that scattered Israel will gather him, and feed him as a shepherd doth his flock,” is confessed now on all sides. The when, the where, and the how, are variously viewed. But what will He gather them to? is a question not enough thought of. One wishes them to be gathered to the Church of England, another to the Church of Scotland; but I am persuaded their gathering must be to the primitive Christian faith. I say not to Friends; although I hold the principles of Friends to be the principles of primitive Christianity. For I do think a vast distinction is to be made between the principles of truth professed by Friends, and the particular line of action, as a body, into which they have been led, (I doubt not by the truth,) under the circumstances in which they were placed. My belief is, that the Jews are to be gathered to none but a Church built “on the foundation of the apostles and prophets, of which Jesus Christ himself is the chief corner-stone;” and that to such a Church they are to be gathered immediately and instrumentally, by the Spirit of God himself. A view of the manner in which they have been regarded and treated by professing Christians from the Christian era to the present time, and of their own feelings towards Christians and Christianity, if well drawn, would be valuable and useful.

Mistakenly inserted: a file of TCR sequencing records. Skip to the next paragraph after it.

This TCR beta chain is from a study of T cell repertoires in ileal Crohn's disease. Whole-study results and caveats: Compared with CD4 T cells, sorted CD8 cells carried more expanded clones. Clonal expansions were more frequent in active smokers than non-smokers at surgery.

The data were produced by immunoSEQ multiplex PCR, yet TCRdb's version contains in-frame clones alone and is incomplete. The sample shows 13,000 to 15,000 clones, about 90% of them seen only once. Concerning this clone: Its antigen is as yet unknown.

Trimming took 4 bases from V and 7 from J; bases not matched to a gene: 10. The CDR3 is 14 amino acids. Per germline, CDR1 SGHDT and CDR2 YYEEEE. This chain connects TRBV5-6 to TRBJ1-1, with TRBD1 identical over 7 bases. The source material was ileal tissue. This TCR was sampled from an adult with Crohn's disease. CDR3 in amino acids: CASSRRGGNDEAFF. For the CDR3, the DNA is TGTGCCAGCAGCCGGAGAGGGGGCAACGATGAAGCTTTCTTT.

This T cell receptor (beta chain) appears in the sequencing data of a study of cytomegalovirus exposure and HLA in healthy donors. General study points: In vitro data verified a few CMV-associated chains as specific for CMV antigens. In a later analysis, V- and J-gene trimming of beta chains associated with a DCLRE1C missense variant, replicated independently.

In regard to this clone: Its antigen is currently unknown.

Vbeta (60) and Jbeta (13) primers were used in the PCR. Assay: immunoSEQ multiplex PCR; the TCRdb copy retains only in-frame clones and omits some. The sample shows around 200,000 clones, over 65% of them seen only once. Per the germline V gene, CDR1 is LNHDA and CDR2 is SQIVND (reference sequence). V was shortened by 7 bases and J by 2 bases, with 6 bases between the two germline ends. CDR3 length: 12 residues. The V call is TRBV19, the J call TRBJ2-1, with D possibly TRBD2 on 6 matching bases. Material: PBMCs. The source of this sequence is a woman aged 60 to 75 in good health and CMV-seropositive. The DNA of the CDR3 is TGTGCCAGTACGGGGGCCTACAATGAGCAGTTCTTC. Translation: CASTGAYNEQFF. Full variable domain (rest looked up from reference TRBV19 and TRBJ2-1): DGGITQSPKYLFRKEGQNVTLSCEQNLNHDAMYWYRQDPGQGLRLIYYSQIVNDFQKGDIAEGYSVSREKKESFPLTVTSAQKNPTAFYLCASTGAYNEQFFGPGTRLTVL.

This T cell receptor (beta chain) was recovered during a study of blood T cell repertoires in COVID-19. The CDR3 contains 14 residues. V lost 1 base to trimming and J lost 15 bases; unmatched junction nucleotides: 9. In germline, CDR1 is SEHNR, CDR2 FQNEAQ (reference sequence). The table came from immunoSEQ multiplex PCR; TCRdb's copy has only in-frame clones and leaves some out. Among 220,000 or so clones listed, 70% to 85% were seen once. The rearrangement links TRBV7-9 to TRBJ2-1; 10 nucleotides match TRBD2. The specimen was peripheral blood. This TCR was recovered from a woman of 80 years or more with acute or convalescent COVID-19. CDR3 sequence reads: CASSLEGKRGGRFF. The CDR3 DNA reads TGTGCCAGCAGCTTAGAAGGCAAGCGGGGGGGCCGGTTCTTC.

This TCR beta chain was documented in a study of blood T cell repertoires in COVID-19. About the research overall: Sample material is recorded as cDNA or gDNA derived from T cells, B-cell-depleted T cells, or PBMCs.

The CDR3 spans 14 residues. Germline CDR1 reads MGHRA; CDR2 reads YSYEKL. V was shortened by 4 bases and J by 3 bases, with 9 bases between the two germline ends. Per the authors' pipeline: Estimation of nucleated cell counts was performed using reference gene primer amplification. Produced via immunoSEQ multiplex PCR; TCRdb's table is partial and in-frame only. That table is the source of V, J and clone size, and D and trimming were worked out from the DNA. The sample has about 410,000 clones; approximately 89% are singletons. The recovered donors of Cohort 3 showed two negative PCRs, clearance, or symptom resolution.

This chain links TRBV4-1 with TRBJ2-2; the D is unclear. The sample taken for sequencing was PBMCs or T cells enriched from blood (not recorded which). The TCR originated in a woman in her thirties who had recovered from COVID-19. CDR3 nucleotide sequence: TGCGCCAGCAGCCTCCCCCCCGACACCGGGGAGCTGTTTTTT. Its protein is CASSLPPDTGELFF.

This interest in the Jews led Eliza to devote much, labor, during several years, in collecting information relating to their history since the Christian era. Had her life been spared, she would probably have made some defined use of the large mass of material collected, which, whilst valuable as an evidence of deep research, is not sufficiently digested to be generally useful.